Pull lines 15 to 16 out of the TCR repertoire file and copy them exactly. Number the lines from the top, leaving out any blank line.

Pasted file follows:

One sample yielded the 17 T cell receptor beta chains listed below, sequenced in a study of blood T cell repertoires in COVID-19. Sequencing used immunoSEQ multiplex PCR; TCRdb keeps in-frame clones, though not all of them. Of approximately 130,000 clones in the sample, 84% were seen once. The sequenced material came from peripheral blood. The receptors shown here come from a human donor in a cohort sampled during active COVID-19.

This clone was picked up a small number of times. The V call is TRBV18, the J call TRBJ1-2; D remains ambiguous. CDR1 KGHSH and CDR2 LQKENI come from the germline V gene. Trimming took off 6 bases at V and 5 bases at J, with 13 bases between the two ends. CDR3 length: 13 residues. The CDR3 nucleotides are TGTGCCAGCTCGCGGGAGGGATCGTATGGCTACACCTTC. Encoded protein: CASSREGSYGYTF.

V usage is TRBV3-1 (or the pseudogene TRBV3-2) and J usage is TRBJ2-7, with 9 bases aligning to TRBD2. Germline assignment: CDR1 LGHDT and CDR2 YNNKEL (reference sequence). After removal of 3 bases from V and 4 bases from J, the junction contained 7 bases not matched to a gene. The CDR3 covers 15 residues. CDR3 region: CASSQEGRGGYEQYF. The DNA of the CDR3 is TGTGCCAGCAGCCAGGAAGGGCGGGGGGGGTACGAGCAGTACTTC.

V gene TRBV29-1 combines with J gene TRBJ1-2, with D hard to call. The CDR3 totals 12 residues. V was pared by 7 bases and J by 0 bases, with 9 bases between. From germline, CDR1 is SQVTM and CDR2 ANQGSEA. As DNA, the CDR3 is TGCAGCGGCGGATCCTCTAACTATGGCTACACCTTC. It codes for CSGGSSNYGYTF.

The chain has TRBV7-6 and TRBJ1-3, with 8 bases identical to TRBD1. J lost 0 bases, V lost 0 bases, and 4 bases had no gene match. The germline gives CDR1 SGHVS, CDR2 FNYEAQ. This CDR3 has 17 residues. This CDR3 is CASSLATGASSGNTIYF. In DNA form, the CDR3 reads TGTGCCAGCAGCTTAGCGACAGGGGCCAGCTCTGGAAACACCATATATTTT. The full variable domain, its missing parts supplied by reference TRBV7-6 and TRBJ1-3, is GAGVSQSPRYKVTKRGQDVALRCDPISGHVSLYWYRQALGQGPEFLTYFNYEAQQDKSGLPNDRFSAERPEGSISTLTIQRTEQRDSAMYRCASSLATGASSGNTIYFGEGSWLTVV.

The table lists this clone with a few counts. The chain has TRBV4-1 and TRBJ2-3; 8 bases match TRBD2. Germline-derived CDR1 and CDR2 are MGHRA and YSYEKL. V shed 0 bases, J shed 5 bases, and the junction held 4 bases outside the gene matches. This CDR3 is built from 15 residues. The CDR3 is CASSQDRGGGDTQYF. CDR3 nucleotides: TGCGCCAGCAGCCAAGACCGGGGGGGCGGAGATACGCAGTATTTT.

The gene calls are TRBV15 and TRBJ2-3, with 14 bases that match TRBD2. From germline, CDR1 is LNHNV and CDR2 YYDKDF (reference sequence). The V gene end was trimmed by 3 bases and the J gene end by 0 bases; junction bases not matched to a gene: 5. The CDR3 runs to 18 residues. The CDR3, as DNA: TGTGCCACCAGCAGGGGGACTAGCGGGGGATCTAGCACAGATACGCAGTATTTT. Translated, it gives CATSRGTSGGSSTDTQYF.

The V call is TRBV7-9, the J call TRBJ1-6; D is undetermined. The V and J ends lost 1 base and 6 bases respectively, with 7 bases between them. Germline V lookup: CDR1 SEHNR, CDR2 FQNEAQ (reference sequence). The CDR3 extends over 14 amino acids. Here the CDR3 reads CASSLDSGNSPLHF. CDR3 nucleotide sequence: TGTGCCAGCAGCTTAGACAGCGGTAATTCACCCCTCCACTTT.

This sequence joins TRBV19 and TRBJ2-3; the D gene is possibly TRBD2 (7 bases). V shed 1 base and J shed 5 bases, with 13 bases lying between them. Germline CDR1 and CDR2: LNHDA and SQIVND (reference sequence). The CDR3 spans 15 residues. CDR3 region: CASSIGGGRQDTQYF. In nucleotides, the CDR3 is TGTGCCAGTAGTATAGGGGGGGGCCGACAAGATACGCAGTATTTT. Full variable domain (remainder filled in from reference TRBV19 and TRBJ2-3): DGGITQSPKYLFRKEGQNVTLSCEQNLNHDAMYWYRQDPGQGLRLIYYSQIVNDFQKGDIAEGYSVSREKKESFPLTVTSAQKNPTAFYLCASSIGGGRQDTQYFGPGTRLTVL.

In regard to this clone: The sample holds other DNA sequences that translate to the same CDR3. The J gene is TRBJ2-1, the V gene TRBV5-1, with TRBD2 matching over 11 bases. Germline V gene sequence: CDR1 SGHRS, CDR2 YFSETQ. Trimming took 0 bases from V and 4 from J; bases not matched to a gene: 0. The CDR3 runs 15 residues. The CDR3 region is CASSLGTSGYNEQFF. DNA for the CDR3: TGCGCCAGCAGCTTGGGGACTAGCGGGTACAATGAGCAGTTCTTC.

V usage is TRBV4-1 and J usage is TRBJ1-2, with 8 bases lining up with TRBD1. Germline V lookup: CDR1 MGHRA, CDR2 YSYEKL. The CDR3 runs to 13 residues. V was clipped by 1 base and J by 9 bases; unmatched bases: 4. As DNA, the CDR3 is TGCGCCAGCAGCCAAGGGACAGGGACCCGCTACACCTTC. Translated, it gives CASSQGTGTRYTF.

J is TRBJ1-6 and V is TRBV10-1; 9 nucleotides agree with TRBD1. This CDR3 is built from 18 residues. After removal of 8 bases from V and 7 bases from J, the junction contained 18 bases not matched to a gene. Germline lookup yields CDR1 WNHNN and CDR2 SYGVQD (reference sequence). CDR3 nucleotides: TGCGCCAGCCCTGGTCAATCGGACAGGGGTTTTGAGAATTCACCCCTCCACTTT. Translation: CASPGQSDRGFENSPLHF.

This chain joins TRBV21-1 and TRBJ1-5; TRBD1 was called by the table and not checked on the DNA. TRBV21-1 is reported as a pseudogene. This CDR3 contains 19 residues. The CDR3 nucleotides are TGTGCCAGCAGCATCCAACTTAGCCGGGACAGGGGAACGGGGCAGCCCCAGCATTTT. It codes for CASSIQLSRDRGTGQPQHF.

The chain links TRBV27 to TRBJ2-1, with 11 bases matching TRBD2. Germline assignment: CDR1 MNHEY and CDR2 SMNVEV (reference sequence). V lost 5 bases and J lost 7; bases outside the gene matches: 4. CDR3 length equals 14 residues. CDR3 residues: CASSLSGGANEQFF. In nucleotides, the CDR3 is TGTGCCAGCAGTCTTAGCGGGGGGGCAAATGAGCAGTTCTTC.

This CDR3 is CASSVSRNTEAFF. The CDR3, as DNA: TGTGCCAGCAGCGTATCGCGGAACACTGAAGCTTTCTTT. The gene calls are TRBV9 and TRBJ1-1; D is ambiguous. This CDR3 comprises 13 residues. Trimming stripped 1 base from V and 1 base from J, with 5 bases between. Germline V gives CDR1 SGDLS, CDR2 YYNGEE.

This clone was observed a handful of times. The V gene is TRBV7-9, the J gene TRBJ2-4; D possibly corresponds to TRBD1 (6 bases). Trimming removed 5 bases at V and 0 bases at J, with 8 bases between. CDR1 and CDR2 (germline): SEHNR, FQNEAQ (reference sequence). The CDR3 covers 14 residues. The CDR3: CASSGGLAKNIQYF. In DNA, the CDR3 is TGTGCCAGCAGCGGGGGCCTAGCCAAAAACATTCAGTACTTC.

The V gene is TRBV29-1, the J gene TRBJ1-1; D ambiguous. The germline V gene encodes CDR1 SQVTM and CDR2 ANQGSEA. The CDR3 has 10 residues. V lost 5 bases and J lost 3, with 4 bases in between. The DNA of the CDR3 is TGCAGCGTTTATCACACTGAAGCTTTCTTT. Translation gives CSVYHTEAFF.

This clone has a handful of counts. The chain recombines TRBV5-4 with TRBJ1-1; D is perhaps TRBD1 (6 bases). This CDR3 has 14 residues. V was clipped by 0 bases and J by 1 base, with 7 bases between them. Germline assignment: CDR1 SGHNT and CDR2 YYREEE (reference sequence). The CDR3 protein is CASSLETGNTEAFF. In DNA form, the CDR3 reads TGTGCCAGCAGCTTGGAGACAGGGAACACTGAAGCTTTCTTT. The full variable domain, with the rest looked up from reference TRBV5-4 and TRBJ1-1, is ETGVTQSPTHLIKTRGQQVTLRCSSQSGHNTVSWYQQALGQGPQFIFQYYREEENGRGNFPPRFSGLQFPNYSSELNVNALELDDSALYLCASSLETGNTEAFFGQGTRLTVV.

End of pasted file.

This CDR3 is CASSVSRNTEAFF. The CDR3, as DNA: TGTGCCAGCAGCGTATCGCGGAACACTGAAGCTTTCTTT. The gene calls are TRBV9 and TRBJ1-1; D is ambiguous. This CDR3 comprises 13 residues. Trimming stripped 1 base from V and 1 base from J, with 5 bases between. Germline V gives CDR1 SGDLS, CDR2 YYNGEE.

This clone was observed a handful of times. The V gene is TRBV7-9, the J gene TRBJ2-4; D possibly corresponds to TRBD1 (6 bases). Trimming removed 5 bases at V and 0 bases at J, with 8 bases between. CDR1 and CDR2 (germline): SEHNR, FQNEAQ (reference sequence). The CDR3 covers 14 residues. The CDR3: CASSGGLAKNIQYF. In DNA, the CDR3 is TGTGCCAGCAGCGGGGGCCTAGCCAAAAACATTCAGTACTTC.